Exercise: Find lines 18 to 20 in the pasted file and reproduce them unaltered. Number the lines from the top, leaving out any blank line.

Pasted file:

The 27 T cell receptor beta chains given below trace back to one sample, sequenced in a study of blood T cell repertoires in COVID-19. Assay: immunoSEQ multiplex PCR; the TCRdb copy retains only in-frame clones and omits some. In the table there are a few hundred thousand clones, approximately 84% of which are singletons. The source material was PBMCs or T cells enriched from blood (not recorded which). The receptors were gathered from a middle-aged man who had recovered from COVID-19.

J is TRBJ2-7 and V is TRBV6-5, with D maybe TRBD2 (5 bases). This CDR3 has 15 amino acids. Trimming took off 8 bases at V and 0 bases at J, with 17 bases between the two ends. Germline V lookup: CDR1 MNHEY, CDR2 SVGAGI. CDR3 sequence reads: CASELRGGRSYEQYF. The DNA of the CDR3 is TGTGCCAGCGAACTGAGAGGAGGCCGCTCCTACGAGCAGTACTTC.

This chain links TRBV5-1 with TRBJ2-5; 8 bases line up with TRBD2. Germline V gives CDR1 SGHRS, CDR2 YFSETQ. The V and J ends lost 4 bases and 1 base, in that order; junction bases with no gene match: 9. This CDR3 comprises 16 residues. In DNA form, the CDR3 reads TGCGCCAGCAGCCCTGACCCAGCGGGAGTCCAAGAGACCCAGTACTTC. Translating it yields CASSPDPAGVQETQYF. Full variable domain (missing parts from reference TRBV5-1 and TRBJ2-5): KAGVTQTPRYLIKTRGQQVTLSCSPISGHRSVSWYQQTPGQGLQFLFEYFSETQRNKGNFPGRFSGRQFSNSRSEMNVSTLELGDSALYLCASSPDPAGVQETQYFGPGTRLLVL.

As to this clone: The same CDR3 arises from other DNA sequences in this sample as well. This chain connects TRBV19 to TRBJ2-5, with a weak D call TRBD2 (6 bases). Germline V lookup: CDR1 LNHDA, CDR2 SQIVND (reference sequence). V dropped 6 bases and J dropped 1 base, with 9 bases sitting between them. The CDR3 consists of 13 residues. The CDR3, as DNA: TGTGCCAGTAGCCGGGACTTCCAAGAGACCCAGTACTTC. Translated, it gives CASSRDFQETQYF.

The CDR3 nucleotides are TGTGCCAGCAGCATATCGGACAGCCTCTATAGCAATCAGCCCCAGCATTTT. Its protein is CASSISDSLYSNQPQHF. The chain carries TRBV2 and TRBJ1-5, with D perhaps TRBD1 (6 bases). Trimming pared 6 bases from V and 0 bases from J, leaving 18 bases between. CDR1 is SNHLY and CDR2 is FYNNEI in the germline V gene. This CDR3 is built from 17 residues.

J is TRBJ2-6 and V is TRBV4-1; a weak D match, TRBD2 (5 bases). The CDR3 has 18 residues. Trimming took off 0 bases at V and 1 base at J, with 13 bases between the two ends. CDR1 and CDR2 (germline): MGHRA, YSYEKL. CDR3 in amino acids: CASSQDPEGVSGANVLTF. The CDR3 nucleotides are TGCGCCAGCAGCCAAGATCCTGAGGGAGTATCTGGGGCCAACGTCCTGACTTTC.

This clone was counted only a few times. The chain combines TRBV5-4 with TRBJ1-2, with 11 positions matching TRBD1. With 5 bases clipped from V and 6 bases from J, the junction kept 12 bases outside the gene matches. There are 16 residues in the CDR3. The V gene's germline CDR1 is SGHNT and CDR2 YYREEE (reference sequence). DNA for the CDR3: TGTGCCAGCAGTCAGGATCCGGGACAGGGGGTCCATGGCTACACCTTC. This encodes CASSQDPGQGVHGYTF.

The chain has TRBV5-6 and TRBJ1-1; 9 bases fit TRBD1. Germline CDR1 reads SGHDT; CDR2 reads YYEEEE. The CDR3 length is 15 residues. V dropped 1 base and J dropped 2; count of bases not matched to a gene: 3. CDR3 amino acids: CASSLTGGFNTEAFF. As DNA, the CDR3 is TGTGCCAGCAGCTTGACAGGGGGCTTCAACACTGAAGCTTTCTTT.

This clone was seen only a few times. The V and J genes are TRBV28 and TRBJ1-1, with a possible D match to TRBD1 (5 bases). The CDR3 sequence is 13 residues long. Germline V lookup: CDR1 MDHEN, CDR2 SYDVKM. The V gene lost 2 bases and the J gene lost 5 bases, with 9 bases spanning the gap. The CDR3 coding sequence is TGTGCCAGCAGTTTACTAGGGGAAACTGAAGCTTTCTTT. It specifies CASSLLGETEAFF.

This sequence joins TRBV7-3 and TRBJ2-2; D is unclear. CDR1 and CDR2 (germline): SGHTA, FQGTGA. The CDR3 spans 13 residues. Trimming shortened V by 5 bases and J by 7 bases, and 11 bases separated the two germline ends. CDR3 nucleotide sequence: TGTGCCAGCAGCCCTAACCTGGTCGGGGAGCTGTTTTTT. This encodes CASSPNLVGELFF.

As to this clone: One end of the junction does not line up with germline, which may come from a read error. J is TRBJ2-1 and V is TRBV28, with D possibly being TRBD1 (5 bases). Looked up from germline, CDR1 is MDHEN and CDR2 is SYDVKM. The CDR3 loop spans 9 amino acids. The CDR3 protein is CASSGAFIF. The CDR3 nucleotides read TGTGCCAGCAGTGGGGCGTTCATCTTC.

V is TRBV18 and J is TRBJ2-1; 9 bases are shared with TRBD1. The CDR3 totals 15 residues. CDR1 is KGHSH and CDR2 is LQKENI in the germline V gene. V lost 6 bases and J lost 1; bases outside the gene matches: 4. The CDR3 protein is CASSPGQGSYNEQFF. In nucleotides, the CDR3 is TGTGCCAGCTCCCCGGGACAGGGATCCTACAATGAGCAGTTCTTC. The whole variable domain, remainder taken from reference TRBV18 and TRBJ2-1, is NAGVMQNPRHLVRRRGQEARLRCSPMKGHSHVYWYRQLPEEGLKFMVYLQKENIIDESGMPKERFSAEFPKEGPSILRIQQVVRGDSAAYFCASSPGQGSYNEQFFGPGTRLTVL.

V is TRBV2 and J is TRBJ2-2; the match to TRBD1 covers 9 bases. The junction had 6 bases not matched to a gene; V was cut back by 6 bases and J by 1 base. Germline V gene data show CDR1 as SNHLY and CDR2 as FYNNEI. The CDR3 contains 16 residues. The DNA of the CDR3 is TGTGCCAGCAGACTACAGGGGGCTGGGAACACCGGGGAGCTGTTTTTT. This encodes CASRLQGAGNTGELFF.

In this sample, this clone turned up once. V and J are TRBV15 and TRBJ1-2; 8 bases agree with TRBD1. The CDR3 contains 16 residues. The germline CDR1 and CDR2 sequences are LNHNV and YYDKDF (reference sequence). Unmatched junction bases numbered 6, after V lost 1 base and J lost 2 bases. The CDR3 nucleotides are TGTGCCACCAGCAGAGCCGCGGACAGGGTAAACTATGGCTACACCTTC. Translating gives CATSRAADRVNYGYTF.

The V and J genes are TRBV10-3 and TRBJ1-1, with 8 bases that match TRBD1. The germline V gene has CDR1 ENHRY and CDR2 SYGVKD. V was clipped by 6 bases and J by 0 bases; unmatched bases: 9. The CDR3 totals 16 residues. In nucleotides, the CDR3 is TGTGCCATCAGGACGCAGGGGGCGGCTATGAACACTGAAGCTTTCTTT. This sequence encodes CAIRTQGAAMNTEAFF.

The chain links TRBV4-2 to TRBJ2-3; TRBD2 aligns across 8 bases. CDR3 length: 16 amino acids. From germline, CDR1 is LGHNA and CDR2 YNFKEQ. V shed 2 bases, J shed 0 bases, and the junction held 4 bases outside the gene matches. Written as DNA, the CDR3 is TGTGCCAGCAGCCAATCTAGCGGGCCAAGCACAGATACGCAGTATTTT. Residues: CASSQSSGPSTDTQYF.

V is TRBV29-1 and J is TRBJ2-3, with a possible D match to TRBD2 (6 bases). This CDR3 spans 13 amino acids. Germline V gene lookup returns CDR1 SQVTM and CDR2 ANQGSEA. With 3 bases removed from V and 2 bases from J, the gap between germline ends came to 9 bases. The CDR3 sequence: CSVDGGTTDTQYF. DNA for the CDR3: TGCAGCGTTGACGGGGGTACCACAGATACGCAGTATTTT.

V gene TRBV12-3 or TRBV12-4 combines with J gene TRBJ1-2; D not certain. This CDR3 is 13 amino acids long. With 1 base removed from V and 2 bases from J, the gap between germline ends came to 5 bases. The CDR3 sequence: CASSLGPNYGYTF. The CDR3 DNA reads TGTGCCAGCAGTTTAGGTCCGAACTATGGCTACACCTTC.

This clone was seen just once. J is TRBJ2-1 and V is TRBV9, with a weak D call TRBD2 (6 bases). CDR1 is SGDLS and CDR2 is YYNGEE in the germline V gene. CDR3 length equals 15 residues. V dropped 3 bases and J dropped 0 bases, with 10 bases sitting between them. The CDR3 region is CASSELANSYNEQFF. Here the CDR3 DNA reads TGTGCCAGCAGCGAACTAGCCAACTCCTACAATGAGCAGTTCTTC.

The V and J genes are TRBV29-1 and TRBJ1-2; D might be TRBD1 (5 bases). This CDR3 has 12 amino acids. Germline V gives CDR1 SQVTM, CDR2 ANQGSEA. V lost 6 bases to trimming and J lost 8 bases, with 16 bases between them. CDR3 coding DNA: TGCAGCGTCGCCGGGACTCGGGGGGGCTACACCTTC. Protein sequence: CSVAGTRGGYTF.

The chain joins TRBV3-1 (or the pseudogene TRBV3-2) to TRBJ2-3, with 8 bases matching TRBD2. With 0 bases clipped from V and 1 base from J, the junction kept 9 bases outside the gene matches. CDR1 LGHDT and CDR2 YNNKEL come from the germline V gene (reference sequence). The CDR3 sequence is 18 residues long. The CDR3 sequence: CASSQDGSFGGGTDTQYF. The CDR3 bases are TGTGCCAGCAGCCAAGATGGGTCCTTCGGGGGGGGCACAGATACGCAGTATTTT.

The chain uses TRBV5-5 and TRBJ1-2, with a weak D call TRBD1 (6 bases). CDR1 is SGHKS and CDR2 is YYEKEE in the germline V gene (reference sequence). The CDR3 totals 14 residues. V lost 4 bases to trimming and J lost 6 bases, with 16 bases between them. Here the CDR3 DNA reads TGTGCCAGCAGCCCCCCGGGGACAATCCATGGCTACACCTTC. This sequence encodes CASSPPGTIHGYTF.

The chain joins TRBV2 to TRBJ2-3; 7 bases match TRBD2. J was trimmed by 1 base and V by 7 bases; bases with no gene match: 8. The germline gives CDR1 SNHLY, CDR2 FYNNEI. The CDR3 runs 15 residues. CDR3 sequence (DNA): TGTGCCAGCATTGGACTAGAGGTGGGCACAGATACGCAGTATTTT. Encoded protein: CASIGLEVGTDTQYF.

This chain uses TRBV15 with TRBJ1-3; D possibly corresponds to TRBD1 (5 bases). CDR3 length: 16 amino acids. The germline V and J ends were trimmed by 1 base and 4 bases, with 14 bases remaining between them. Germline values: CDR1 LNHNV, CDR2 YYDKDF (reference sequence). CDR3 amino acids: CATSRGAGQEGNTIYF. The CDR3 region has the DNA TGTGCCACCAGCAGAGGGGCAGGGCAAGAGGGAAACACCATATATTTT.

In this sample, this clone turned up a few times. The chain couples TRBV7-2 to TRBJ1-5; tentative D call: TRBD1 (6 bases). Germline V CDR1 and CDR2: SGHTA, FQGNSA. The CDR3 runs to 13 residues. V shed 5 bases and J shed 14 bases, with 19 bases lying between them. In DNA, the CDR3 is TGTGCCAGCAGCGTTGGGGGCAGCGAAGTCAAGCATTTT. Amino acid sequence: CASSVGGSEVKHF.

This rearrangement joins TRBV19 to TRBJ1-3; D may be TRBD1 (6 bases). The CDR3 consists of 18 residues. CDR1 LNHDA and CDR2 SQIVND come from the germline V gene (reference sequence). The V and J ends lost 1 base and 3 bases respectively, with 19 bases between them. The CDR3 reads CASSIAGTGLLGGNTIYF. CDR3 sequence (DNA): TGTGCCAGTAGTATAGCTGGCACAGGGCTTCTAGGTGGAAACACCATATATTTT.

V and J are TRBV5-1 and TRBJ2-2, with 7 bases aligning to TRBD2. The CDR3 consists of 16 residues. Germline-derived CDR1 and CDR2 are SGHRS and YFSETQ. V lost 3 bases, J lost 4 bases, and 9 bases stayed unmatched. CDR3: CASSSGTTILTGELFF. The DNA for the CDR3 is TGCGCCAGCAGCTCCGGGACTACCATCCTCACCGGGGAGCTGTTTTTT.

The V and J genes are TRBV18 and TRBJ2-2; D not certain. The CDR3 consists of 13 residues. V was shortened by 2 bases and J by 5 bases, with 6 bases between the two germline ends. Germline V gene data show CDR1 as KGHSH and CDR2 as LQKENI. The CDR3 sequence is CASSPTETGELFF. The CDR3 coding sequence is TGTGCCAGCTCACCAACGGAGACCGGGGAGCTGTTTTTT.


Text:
V gene TRBV12-3 or TRBV12-4 combines with J gene TRBJ1-2; D not certain. This CDR3 is 13 amino acids long. With 1 base removed from V and 2 bases from J, the gap between germline ends came to 5 bases. The CDR3 sequence: CASSLGPNYGYTF. The CDR3 DNA reads TGTGCCAGCAGTTTAGGTCCGAACTATGGCTACACCTTC.

This clone was seen just once. J is TRBJ2-1 and V is TRBV9, with a weak D call TRBD2 (6 bases). CDR1 is SGDLS and CDR2 is YYNGEE in the germline V gene. CDR3 length equals 15 residues. V dropped 3 bases and J dropped 0 bases, with 10 bases sitting between them. The CDR3 region is CASSELANSYNEQFF. Here the CDR3 DNA reads TGTGCCAGCAGCGAACTAGCCAACTCCTACAATGAGCAGTTCTTC.

The V and J genes are TRBV29-1 and TRBJ1-2; D might be TRBD1 (5 bases). This CDR3 has 12 amino acids. Germline V gives CDR1 SQVTM, CDR2 ANQGSEA. V lost 6 bases to trimming and J lost 8 bases, with 16 bases between them. CDR3 coding DNA: TGCAGCGTCGCCGGGACTCGGGGGGGCTACACCTTC. Protein sequence: CSVAGTRGGYTF.